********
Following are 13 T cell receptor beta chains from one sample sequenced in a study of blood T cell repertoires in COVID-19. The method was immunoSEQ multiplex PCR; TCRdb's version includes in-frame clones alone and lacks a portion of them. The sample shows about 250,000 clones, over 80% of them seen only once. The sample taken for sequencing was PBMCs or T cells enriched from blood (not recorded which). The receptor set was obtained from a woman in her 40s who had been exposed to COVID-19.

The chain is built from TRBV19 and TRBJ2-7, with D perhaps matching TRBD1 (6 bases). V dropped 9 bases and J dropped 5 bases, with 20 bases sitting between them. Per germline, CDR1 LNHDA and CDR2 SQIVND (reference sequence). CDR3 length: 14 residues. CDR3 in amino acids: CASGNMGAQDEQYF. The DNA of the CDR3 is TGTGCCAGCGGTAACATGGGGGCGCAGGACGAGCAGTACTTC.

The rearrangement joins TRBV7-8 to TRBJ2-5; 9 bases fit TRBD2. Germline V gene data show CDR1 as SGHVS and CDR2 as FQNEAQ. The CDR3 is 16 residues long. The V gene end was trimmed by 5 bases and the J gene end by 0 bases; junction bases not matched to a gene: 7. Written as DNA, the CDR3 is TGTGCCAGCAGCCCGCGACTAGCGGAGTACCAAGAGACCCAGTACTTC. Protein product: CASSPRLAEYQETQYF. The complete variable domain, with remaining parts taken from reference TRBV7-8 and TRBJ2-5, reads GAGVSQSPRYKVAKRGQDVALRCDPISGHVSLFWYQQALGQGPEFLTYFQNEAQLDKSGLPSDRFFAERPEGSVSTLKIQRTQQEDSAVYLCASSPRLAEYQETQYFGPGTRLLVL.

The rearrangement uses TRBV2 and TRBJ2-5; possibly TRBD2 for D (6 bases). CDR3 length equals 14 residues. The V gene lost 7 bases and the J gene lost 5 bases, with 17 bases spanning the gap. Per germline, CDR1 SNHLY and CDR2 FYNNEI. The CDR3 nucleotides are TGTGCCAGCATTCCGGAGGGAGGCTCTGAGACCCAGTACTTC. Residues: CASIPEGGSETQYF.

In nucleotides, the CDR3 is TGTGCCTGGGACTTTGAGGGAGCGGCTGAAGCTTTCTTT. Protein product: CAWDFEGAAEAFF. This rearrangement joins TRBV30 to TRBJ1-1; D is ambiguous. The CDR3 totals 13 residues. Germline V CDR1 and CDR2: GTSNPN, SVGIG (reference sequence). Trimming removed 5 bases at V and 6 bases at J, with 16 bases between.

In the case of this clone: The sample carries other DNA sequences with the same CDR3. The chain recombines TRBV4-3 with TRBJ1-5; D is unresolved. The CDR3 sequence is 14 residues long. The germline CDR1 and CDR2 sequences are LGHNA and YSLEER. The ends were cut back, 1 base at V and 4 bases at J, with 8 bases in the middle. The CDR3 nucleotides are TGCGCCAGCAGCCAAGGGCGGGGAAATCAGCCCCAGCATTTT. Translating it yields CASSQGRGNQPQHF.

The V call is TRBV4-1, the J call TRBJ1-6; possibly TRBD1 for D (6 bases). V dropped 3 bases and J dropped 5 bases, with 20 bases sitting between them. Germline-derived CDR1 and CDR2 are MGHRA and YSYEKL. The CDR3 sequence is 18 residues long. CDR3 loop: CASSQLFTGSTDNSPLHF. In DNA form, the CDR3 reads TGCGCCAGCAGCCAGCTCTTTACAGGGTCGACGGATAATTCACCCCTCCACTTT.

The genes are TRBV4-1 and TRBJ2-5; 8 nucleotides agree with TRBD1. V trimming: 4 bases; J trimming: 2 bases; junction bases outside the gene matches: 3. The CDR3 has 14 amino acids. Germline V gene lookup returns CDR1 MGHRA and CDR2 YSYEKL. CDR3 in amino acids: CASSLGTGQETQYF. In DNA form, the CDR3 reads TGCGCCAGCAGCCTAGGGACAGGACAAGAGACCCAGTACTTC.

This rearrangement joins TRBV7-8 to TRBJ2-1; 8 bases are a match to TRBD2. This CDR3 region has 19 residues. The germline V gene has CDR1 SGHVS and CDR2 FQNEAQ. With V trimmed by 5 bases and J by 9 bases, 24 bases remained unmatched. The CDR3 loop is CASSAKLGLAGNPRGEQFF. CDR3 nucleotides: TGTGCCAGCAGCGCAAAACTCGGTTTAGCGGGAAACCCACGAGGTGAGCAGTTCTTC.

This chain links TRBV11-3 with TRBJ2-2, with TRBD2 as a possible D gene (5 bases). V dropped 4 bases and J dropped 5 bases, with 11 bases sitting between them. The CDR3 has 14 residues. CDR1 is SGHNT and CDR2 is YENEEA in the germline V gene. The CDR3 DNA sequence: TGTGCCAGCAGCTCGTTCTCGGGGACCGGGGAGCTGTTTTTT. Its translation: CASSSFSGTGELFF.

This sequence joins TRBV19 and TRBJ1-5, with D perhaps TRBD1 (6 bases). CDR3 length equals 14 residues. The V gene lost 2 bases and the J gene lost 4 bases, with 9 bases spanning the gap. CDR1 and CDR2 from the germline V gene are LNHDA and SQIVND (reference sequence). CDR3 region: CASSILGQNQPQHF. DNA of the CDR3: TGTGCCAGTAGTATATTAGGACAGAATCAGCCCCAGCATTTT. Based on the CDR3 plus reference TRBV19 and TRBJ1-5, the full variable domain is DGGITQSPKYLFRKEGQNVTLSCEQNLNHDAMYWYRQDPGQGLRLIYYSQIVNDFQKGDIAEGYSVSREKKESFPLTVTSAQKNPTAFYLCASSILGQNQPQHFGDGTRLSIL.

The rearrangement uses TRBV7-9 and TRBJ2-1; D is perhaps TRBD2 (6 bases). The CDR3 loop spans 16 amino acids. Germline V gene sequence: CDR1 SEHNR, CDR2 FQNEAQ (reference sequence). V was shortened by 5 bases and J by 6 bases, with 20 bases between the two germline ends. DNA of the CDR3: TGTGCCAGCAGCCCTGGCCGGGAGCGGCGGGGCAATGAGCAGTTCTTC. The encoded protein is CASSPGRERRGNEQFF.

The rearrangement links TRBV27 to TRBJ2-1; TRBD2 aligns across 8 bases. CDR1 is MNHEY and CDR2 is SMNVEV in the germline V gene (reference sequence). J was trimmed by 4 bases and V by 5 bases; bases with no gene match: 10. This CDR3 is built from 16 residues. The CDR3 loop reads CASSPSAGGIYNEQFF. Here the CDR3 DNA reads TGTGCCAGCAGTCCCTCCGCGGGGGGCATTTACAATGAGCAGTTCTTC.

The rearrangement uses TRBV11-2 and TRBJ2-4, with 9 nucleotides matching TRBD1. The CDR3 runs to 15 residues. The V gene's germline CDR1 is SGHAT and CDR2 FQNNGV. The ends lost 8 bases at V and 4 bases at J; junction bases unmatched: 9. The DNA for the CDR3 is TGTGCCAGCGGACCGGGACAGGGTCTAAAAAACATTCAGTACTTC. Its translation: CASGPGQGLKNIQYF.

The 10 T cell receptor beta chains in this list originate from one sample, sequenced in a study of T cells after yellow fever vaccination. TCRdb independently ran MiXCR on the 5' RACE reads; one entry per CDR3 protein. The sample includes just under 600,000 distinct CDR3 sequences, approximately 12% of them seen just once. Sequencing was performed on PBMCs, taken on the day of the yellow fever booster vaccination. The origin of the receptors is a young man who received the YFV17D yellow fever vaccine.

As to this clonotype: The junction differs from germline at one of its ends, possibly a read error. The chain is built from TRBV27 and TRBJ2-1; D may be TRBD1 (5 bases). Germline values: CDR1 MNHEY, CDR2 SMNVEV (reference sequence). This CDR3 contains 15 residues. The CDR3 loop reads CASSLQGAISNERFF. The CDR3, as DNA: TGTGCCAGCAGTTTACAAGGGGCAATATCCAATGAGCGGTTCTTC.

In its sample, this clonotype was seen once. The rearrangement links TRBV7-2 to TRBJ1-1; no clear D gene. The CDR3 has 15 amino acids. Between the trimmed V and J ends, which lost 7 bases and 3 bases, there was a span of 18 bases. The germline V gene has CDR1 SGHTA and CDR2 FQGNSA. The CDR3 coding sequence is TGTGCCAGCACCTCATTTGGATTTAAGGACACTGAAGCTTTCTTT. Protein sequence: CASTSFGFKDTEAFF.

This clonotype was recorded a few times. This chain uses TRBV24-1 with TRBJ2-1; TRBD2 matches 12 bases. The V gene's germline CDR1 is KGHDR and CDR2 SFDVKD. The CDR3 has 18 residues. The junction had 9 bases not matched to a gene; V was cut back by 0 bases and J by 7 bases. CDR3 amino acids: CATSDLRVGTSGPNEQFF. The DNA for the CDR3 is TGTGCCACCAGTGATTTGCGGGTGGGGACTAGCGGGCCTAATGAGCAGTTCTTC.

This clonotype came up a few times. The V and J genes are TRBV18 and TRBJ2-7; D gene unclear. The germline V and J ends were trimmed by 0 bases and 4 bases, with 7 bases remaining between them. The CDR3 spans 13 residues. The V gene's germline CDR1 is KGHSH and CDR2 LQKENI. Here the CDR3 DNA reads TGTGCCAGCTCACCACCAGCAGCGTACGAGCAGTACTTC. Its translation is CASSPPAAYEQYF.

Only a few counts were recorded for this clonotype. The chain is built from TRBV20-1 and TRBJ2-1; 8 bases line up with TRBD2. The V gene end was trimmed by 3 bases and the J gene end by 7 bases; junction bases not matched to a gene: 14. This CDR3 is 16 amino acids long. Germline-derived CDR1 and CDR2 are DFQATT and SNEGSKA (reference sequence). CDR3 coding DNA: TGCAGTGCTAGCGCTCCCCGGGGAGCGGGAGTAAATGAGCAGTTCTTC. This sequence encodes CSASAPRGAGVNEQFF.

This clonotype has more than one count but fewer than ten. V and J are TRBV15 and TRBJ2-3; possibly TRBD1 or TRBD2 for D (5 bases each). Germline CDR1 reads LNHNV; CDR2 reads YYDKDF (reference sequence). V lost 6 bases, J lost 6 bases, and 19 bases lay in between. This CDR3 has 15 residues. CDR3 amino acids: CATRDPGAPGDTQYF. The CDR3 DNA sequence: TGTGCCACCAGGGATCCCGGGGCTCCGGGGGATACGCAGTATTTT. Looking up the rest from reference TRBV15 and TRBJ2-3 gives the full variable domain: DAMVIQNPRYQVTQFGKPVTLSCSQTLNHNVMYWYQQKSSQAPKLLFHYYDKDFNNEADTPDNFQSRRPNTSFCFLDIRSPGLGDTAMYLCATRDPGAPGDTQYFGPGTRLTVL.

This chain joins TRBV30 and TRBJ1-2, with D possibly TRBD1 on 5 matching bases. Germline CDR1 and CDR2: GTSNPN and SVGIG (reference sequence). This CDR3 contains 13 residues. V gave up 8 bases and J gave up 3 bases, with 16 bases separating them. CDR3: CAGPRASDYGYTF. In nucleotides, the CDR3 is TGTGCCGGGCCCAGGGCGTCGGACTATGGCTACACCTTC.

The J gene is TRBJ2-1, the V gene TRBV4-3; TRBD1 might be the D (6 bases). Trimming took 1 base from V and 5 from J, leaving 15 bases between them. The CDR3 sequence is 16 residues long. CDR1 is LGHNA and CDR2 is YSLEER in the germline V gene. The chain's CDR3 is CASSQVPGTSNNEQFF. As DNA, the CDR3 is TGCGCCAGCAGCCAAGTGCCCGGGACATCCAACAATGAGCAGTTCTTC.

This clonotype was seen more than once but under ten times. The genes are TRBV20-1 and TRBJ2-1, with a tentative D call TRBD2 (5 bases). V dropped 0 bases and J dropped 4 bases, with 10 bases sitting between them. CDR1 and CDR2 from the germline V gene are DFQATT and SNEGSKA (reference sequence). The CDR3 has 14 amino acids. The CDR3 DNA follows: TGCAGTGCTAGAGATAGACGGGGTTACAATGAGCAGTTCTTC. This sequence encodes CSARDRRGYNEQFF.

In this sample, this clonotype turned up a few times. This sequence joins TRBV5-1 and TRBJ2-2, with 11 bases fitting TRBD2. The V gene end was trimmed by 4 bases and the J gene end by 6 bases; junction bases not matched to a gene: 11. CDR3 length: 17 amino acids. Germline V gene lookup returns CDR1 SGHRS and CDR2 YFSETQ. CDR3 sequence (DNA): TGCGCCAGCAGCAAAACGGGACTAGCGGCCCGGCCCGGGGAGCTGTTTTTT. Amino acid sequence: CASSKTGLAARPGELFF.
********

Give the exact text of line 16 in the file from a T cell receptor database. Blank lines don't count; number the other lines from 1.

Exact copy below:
As to this clonotype: The junction differs from germline at one of its ends, possibly a read error. The chain is built from TRBV27 and TRBJ2-1; D may be TRBD1 (5 bases). Germline values: CDR1 MNHEY, CDR2 SMNVEV (reference sequence). This CDR3 contains 15 residues. The CDR3 loop reads CASSLQGAISNERFF. The CDR3, as DNA: TGTGCCAGCAGTTTACAAGGGGCAATATCCAATGAGCGGTTCTTC.